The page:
Tutorial on how to wash your vintage garments

The above photo is a warning to those of you who don't wash their vintage! The yucky water is a result of years of dust, dead skin cells and dirt. So its literally unsanitary if you wear vintage before washing it. I am by no means a professional when it comes to knowing how to wash old fabrics. I am sure there are many people out there who have different methods and know a lot more. I am just showing you my method, one that has worked for me. I hope I can help you in making your vintage as clean as possible without risking any damage to it. 

What you'll need:

1. Large plastic container- others simply wash the item directly in the bath tub. To make it sanitary for both the customer and myself, (no I don't want to bathe in a bath where I soak hundreds of units per year nor do you want your garment washed in a bath tub where I bathe myself) I place the plastic container in the tub and wash the garment inside it. Please don't think I am saying your unsanitary if you wash your vintage directly in your tub, I just personally don't like to.  
2. Woolite
3. Baking soda- I purchase the large box because I seem to go through the small box too fast.
4. Oxi Clean

5. Wooden spoon
6. Starch- I prefer Faultless over other brands.
7. Iron and ironing board (of course)
8. Steamer

Step 1. Prep the item. If it has stains, spray Oxi Clean directly on the spot and use a wet wash cloth to rub it in. If the stain is bad, do the same thing again. Then wait 10 minutes or more depending on the severity of the stain.
      *Side note: if the stain is severe I recommend taking it to the dry cleaners. They have much
      stronger stain fighters than the ones that us regular folks can buy at the drug store. You also
      don't want to try to wash it yourself first because doing this can actually lock the stain in, 
      making it more difficult for the dry cleaners to remove it. So just save the time and hassle and
      head to your trusted dry cleaners.  
Step 2. Place the plastic container in the tub and fill it with warm water. 
Step 3. Pour the Woolite in the container (use more or less depending on your load size). 
Step 4. Pour the baking soda in the container. I use a 1/3 cup scooper in which I usually pour in two scoops (totaling 2/3 cup). I would add more if you have 3 or more pieces your washing at one time and especially if the garment has a foul odor. Baking soda won't hurt the garment, it will just make it smell so much better, so go ahead and pour that stuff on in there!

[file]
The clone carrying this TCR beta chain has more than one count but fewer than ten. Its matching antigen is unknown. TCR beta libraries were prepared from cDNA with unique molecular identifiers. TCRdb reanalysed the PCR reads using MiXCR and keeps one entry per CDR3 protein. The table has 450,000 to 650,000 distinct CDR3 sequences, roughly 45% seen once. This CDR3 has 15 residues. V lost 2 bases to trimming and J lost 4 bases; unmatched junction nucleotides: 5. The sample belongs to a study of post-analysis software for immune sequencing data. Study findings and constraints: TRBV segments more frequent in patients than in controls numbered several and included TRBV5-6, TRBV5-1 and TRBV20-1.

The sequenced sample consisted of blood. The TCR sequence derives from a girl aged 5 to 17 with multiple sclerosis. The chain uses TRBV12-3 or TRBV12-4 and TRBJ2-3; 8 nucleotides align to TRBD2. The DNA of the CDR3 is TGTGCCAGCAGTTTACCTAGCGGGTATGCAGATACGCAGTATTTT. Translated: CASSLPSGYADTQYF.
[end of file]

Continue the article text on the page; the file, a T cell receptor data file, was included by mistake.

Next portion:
Step 5. Mix the concoction with a wooden spoon until the water has bubbles and until you see that the baking soda and Woolite is mixed in. 
Step 6. Set the garment inside the container and use the wooden spoon again to swish it around for a few moments. 
      *Side note: in this example, I am washing only one piece but if you have multiple loads to wash,
      makesure to separate colors just like you would do with your normal laundry. (Duh! Right? I
      know you know that but I am just making sure because I feel like vintage fabrics bleed even
      more than newer ones.)

Step 7. Wait 45 minutes if the garment isn't too dirty and doesn't have much of an odor. Wait 1 hour or more if the garment has a foul odor and there is a lot of dirt. 
Step 8. Ring the dress out and rinse it under fresh running bath water until you know it is rinsed of that yucky water above. 
Step 9. Find a place outside in the sun to let the garment dry out. It may take all day depending on where you live. It usually takes 2-3 hours here in Southern California. (Never place it in the dryer.)
Step 10. Once it is dry, now its time to iron. Spray the starch on each area and go over it with your iron (make sure it is on the right setting and is not too hot or you'll ruin the fabric).  
      *Side note: I take all of my fragile and formal pieces to the dry cleaners. To me, I'd rather pay
       $10 to get it professionally cleaned than risk ruining it all together. I pay too much money for
       my stuff and I am sure you do too. 
       *Side note: make sure not to spray too much starch in one area. This can cause white residue
       which means the starch had no where to go so it ends up on the bottom of the iron or on the
       surface of the fabric. If this does happen to you, wet a wash cloth with warm water and rub it
       onto the white spot, make sure the iron is clean of excess starch and go over the white spot
       again with the iron. It should disappear. 
Step 11. After the garment is ironed, use a steamer to get the wrinkles out, that the iron could not. I usually find that the steamer is great for getting the wrinkles out of the area at the waistline and the top of the skirt... and wah lah! Your vintage piece is now clean and ready to wear! If you have any questions, ask them in the comments section below and I will try to answer them :)

This skirt is coming to the shop this week! :)